All posts for the month August, 2004

The motto of Paul Saffo, Director for the Institute for the Future. [via Evelyn Rodrigues][via Johnnie Moore]

This is actually the same argument I had with myself about active versus passive flexibility back in the 80’s and the paradox of “the unreasonable man”. No point being so open minded that you believe anything in an ephemeral way, blowing with the wind, so to speak. You should hold opinions, preconceptions you understand, not just cultural schemata, but should actively be prepared to test them against any other view and modify the view held or not, accordingly. Without this there is no coherence, and no evolution or progress either.

I like Johnnie’s blog – looks interesting. His punchline is “I think the best thing to do is show and say more of what you really think, with whatever true vehemence seems fitting to you at the time!” ie Clarifying your opinions is important, how hard you defend them (or not) depends on circumstances. I see Johnnie bought the Cluetrain Manifesto too. Man after my own heart.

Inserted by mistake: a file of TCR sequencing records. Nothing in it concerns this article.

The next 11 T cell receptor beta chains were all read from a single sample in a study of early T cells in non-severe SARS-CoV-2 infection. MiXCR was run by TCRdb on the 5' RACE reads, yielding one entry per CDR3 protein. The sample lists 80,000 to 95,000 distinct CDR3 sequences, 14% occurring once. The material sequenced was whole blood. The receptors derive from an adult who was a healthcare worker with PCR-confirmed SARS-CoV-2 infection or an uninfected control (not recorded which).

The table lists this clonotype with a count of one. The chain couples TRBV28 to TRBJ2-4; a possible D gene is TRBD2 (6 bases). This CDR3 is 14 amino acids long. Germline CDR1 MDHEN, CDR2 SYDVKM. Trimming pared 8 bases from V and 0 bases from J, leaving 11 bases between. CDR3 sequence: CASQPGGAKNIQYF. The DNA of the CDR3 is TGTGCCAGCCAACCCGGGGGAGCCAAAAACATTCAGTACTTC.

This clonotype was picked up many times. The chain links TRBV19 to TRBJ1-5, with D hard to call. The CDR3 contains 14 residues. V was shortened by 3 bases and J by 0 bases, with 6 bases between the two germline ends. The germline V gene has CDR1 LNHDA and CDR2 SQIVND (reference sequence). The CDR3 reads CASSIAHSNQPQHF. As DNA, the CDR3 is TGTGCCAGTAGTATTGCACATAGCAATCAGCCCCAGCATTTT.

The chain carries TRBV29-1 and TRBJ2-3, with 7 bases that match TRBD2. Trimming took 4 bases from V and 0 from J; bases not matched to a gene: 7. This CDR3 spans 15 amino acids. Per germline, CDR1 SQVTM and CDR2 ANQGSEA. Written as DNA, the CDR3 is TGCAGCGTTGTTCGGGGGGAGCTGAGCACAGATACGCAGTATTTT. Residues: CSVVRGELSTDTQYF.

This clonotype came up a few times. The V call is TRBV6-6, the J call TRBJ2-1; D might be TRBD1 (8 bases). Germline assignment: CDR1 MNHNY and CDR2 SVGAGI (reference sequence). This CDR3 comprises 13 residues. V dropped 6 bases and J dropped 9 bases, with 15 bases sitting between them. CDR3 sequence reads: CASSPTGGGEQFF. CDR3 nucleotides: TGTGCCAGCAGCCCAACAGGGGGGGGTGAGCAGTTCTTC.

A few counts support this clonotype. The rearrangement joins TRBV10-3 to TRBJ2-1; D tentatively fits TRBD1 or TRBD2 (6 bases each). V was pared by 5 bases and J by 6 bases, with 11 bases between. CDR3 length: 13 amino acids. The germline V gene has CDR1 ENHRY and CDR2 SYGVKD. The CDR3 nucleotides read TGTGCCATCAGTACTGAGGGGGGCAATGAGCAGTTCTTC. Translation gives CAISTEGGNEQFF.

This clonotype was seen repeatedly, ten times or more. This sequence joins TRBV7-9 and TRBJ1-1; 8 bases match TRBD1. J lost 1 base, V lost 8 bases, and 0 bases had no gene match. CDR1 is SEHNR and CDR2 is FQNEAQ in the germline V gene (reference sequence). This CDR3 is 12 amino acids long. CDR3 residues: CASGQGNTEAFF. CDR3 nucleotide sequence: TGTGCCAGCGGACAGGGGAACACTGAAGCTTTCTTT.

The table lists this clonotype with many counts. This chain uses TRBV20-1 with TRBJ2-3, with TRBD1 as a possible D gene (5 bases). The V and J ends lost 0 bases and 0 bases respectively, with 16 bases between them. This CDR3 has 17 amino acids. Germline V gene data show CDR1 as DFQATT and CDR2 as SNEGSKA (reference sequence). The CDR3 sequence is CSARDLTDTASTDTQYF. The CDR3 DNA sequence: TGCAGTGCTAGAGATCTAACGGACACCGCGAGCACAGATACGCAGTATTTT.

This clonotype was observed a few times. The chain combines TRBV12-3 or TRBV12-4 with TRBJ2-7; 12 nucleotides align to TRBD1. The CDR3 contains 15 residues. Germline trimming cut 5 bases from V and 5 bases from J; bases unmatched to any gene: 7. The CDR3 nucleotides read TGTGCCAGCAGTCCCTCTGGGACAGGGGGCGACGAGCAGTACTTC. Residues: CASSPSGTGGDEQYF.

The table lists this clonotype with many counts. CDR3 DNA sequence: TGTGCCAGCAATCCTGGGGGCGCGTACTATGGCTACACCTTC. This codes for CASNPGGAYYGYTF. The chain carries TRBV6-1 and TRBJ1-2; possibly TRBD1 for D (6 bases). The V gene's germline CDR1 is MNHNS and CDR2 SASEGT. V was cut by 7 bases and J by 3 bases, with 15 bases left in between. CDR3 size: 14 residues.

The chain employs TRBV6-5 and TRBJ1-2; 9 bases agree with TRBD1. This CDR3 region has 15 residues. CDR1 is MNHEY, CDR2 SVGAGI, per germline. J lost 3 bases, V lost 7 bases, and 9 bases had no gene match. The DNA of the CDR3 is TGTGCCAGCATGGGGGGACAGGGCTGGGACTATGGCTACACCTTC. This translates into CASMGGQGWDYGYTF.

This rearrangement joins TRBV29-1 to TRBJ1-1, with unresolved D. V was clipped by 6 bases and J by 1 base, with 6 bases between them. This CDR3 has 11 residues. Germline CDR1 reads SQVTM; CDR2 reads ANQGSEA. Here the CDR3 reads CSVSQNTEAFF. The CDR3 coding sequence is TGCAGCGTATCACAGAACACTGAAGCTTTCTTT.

Also like Evelyn’s punchline “Agreement is not necessary, thinking for oneself is.”

It’s a few months since I looked at what’s going on in this space, and was prompted today by a cross hit on “non-locality. The BCS-Cybernetics site has this astonishing paper which is actually 4 years old …
[Levels of] chromosome quantum nonlocality as genetic information …

The 1st level is that the organism as a whole ….
The 2nd level is the cellular level ….
The 3rd level is the cellular-nuclear level ….
The 4th level is the molecular level ….
[So far so good ?]

The 5th level is the chromosome-holographic: at this level, a gene has a holographic memory, which is typically distributed, associative, and nonlocal, where the holograms “are read” by electromagnetic and/or acoustic fields … the nonlocality takes on its dualistic material-wave role, as may also be true for the holographic memory of the cerebral cortex.

The 6th level concerns the genome’s quantum nonlocality … Billions of an organism’s cells can [therefore] “know” about each other instantaneously, allowing such a cell set to regulate and coordinate its metabolism and its own functions.

What can I say ? Bear in mind that these people are would-be pragmatists, looking for exploitable Information Technology, not philosophers engaged in academic debate of mind-body dualism at the boundaries of the known world.